implants are artificial teeth that are placed
permanently into bone to replace lost or missing
Although costly and involving surgery, dental
implants are considered the principal treatment
for lost or missing teeth. There are
disadvantages to receiving an implant, and not
everyone is a candidate.
Consequence of a missing tooth
many reasons why you might be missing teeth.
Perhaps a tooth was lost to injury or even
removed because of excessive decay - whatever
the reason; missing teeth are a common complaint
at the dental office.
implants prior to placement. They may
come in different shapes, sizes and
brands, but are all clinically the same
- even if the prices differ dramatically
you get the missing tooth or teeth replaced
though? The most popular reason is aesthetics. A
smile that shows a missing tooth often sends an
uncomplimentary message to others. From a
dentist's standpoint though, there are greater
concerns than just appearance.
tooth is missing, the above tooth might erupt
(coming out of its socket) into the empty space
across from it. A missing tooth can also result
in nearby teeth drifting, or tipping, into the
open space. Problems in occlusion (bite) can
arise, making it difficult to close the mouth.
It is important to note that teeth can move at
any age, so replacing missing teeth is not just
a childhood concern.
such consequences, not all teeth require
replacement. Dentists never recommend
replacing a wisdom tooth for example. Also, in
the case of older patients, most can lead
functional lives while missing their second and
third molars. Always question your dentist's
reasons for wanting to replace a missing tooth
that is not affecting your lifestyle.
Options For Replacing Teeth/Tooth
the natural appearance of dental
implants. For this patient, the two
lateral incisors were replaced with
have several options for replacing missing teeth
- not all options apply to every patient though.
The following are viable options for replacing
one or more teeth:
Partial or Full
various factors that dentists consider in
choosing the best option. Some include:
Cost: Dental implants
are very costly, and are not covered by most
dental insurance programs. Bridges are usually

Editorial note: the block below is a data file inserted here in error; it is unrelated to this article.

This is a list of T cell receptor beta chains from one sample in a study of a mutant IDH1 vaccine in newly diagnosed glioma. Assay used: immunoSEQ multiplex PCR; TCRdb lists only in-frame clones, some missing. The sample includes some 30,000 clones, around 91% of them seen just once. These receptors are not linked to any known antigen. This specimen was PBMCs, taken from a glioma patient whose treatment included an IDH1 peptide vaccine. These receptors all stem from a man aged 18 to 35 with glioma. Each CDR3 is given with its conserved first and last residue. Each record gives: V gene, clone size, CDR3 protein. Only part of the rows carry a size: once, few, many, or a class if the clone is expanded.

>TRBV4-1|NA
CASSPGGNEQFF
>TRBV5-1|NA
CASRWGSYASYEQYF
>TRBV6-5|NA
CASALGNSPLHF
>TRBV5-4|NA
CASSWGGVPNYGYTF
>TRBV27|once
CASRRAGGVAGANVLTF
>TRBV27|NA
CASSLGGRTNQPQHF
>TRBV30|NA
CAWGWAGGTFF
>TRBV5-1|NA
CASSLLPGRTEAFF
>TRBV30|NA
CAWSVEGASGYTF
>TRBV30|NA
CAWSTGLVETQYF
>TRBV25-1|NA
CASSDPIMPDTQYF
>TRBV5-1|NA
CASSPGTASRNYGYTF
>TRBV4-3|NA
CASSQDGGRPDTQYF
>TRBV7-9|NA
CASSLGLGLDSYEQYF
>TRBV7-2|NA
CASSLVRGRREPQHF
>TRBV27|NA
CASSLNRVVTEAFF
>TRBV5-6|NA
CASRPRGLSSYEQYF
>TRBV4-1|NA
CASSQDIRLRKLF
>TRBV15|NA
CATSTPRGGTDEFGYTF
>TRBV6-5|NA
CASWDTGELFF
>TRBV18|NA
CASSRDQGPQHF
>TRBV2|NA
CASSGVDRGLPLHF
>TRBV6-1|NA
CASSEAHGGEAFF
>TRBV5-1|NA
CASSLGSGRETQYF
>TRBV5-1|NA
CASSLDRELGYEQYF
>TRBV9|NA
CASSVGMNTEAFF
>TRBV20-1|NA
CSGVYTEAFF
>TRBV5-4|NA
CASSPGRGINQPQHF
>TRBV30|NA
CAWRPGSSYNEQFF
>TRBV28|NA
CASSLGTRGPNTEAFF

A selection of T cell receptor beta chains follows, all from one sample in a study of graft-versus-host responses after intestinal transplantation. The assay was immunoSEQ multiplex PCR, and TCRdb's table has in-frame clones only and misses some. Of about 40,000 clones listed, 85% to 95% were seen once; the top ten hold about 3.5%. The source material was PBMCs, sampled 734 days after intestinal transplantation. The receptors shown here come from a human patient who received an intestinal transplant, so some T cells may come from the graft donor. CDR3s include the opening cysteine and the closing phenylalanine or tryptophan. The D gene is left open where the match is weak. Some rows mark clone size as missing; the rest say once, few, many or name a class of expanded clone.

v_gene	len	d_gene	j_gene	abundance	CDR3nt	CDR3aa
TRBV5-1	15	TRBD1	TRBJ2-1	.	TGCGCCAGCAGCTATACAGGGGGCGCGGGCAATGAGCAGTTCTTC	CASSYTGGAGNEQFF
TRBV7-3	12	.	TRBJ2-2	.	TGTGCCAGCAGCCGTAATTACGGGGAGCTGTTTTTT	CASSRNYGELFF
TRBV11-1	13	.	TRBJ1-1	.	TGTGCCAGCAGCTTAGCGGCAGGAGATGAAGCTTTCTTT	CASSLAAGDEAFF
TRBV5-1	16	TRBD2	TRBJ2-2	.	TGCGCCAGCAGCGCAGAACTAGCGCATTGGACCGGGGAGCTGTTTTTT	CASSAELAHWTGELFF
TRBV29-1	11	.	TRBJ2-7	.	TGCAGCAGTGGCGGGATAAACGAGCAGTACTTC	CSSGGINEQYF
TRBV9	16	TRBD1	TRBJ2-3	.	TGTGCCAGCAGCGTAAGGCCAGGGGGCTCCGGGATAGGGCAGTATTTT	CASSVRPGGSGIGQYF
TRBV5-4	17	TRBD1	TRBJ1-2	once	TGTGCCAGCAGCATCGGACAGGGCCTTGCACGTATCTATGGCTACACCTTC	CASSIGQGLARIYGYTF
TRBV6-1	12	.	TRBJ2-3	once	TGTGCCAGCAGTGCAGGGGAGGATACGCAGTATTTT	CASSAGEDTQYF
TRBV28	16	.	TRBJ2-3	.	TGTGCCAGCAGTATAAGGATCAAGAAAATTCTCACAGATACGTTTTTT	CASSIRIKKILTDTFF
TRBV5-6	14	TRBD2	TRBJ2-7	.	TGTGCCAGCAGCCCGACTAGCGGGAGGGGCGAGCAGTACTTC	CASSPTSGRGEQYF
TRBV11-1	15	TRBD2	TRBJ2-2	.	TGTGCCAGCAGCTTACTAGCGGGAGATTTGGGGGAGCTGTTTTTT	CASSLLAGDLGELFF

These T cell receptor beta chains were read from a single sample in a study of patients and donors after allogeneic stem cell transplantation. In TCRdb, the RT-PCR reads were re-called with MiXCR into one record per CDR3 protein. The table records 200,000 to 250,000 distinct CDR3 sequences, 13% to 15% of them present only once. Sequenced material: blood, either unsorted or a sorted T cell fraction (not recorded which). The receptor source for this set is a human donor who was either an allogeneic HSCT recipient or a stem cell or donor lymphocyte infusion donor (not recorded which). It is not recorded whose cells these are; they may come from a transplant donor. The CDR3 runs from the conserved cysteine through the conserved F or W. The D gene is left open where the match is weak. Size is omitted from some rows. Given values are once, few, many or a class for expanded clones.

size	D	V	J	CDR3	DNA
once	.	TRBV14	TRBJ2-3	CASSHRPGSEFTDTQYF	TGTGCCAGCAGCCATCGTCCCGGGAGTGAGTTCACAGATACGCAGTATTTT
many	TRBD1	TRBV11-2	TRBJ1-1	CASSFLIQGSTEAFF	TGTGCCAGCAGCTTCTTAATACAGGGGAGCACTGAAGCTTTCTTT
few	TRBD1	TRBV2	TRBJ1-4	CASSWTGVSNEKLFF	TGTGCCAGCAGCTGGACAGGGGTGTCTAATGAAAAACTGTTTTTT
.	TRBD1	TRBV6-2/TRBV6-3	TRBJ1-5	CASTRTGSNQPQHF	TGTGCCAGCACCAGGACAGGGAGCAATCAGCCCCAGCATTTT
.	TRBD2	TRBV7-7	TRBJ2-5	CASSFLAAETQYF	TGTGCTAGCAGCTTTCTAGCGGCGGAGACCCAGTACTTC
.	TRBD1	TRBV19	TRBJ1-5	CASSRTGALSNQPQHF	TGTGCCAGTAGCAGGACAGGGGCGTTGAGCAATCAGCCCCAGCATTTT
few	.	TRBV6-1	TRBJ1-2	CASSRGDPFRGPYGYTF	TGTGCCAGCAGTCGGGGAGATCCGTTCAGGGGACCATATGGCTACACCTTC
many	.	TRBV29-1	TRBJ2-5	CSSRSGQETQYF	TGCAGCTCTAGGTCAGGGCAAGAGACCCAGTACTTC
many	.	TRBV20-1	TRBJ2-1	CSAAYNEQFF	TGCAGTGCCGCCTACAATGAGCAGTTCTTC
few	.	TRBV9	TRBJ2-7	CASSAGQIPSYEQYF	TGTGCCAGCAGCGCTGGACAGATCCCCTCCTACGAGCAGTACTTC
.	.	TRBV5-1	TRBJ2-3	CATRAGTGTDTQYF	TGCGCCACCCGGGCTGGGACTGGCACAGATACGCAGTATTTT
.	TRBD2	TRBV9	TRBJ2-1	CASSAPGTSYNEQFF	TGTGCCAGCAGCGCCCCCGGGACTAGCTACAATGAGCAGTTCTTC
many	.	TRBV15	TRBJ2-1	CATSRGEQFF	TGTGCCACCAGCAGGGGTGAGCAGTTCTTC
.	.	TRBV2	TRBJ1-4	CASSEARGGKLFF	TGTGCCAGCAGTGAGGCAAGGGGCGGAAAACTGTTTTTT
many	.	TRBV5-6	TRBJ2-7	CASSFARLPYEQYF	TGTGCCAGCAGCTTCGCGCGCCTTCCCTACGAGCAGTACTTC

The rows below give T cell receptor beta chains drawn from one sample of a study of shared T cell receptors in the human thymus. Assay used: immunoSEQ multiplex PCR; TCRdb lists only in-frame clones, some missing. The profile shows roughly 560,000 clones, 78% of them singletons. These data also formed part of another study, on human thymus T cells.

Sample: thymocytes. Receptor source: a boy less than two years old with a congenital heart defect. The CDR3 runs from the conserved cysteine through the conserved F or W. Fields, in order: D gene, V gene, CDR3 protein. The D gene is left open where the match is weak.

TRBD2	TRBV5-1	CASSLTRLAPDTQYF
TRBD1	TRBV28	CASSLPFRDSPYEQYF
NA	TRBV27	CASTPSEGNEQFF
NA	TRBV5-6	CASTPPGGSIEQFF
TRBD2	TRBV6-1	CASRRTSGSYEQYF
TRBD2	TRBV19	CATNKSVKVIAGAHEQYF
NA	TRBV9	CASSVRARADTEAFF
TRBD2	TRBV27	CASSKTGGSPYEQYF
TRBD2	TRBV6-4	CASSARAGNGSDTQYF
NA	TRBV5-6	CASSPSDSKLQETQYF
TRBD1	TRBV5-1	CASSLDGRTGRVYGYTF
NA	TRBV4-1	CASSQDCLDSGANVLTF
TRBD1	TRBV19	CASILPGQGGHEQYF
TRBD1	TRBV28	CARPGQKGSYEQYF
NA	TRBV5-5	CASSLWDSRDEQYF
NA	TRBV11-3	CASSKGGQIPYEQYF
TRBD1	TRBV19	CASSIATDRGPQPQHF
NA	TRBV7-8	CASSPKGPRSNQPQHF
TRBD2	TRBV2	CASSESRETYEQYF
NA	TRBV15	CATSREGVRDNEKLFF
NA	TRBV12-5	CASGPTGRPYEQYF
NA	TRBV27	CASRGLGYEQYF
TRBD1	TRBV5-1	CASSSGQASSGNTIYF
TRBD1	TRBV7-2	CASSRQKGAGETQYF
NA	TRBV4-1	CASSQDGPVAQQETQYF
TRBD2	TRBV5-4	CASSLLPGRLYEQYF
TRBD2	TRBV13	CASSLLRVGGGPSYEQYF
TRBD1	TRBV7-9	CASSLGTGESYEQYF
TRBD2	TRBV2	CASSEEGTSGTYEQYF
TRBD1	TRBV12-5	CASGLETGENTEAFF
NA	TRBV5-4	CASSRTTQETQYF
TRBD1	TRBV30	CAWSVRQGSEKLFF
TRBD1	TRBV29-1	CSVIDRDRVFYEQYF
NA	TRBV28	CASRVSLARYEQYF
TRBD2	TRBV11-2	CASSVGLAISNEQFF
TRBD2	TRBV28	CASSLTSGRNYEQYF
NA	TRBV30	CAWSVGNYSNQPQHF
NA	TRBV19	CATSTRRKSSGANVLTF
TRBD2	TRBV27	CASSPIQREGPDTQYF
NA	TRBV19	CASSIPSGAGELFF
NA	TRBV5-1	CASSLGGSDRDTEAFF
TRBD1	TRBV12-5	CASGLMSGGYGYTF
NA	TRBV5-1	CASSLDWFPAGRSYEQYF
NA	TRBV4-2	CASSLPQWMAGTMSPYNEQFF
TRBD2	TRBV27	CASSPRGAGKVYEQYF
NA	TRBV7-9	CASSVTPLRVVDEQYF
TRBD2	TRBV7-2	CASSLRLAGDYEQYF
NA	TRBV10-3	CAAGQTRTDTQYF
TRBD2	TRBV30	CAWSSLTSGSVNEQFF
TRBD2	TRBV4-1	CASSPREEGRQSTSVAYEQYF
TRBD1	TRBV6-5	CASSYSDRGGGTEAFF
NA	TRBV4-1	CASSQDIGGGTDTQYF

second in cost, followed by partial or full
Time: Bridges are usually completed by
two appointments in the course of a week.
Dentures are made as quickly, but need
adjustments over a few weeks to fit the patient.
Implants involve surgery, and require several
months for healing. For all procedures though,
temporary teeth will be placed in the open space
while the final prosthesis is being
Number of teeth missing:
When only 1 or 2 teeth are missing, implants are
the best option. Bridges are usually placed when
no more than 2-3 teeth are missing since longer
spanning bridges are prone to collapsing.
Partial dentures are good for cases when more
than 3-4 teeth are missing, and complete
dentures are for when all teeth are missing.
Oral health: The
biggest dental concern is the condition within
the mouth. Few dentists will place implants in
patients who are avid smokers, as they are prone
to failure. Similarly, bridges need to be
supported by nearby teeth, so those teeth need
to be of sound health. Dentures have the highest
success rate in those with poor oral hygiene.
implants are the gold standard for replacing
missing teeth, and many patients can hardly tell
them apart from real teeth. Bridges are also
highly aesthetic and fixed in the mouth, but
keeping them clean can be difficult. Dentures
can appear natural, but can slip out while
eating certain foods, so most patients cannot
your dentist why they chose a particular
treatment in replacing missing teeth. They
should be more than willing to explain their
reasoning to you.
of a dental implant
A dental implant for replacing a
single tooth is composed of three parts. The
first part is the implant screw that is
surgically inserted into your jawbone. This
portion is made of titanium for strength and
biocompatibility – your body sees it as its
own and does not “react” to it. Although most
implants are in the form of screws, they are not
just held in by mechanical means.
The titanium screw is usually
etched with acid, or sandblasted, to create a
rough surface that allows for
osteointegration – your body develops bone
on, and around, the screw to lock it in. For
this reason, implants need 3-6 months to
osteointegrate, but after, are held in the jaw
like regular bone.
abutment is the second portion of the dental
implant. Also composed of titanium, it latches
onto the implant screw and provides a surface
for the artificial tooth to be placed on. The
abutment and artificial tooth are placed only
after the implant screw has had months to fully
portion is the visible crown or
artificial tooth. Made of porcelain, the tooth
appears natural and functions like a normal